abstract protected function getWindowsCount();
    public function __construct()
    {
        echo “Building cannot be constructed”;
    }
}

class Office extends Building {
    public function getWindowsCount()
    {
        return 12;
    }
}

$myOffice = new Office;
// This command will return “Building cannot be constructed”
$myOffice->getWindowsCount();
// This command will return 12

 

 

I have defined the Office class that extends the abstract class Building.


I have implemented getWindowsCount() and changed its visibility from protected to public.


There are no abstract methods within the Office class thus, I can construct an object from it.


I have added a constructor inside the abstract class so that you will be aware of the fact the parent’s constructor is called when the object is instantiated.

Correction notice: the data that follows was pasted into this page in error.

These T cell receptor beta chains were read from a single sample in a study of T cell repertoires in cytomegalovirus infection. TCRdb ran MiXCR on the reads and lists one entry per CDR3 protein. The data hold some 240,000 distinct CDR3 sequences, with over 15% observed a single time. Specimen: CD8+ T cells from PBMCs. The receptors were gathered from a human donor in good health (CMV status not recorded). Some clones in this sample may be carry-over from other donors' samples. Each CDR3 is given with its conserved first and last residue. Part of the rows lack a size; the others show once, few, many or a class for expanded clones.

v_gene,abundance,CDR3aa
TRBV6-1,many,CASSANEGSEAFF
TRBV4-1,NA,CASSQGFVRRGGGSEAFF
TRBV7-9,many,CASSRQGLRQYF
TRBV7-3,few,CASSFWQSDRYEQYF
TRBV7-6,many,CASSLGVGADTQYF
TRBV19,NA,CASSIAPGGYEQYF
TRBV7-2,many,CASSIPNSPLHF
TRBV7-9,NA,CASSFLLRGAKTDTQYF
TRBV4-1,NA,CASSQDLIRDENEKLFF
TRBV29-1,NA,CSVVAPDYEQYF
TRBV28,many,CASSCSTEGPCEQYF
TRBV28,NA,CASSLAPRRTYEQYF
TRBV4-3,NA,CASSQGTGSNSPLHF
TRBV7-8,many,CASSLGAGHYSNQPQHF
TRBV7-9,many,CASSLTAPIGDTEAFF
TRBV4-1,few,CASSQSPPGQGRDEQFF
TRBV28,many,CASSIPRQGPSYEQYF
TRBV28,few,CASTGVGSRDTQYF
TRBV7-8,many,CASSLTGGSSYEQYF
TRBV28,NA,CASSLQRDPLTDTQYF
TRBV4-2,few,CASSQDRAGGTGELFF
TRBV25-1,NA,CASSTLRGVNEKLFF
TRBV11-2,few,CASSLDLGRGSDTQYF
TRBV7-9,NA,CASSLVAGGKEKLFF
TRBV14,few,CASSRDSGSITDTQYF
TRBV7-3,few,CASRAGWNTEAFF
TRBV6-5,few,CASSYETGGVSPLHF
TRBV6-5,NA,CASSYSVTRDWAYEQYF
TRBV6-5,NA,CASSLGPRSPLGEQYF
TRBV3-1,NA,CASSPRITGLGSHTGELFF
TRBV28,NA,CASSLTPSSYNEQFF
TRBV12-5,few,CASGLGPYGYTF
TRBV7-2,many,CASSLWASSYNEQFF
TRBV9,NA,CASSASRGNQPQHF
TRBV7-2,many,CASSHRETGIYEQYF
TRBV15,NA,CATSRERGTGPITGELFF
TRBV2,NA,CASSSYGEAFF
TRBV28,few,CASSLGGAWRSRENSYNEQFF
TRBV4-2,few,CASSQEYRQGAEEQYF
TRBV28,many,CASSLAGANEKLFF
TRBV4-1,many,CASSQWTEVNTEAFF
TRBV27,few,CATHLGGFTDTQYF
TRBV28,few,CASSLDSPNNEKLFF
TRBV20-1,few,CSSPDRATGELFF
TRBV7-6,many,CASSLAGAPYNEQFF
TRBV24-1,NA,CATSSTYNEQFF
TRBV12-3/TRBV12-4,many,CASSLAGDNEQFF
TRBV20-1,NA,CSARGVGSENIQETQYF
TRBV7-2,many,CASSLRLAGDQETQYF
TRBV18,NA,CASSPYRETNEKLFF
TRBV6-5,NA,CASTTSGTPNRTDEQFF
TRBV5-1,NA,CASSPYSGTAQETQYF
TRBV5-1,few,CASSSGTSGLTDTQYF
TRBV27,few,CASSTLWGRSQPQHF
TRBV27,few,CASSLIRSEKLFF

What is the difference between an interface and an abstract class?


To sum up,


Consider an interface as an empty shell.


It has only signatures of the methods, which means the methods do not have a body.


An interface does not do anything is just a pattern, a set of methods that you need to replicate.


On the other hands, abstract classes are proper classes.

Even though they look like interfaces the have some specific characteristics.


You can specify their use by what they do by a given method name.

 

Here is an example that highlights the differences between the two:

interface Building
{
    public function build();
    public function getWindowsCount();
}

class Office implements Building
{
    public $windows;
    public function build()
    {
        echo “Office built”;
    }
    public function getWindowsCount()
    {
        return $this->windows;
    }
}

 

In here we are saying all the Building should look like this than is up to the Office class to change the functionality.

abstract class Building
{
    public $windows;
    public function getWindowsCount()
    {
         return $this->windows;
    }
    abstract public function build();
}
class Office extends Building
{
    public function build()
    {
        echo “Office built”;
    } 
}

 

 

In an abstract class instead, we are saying that all the Building must have getWindowsCount().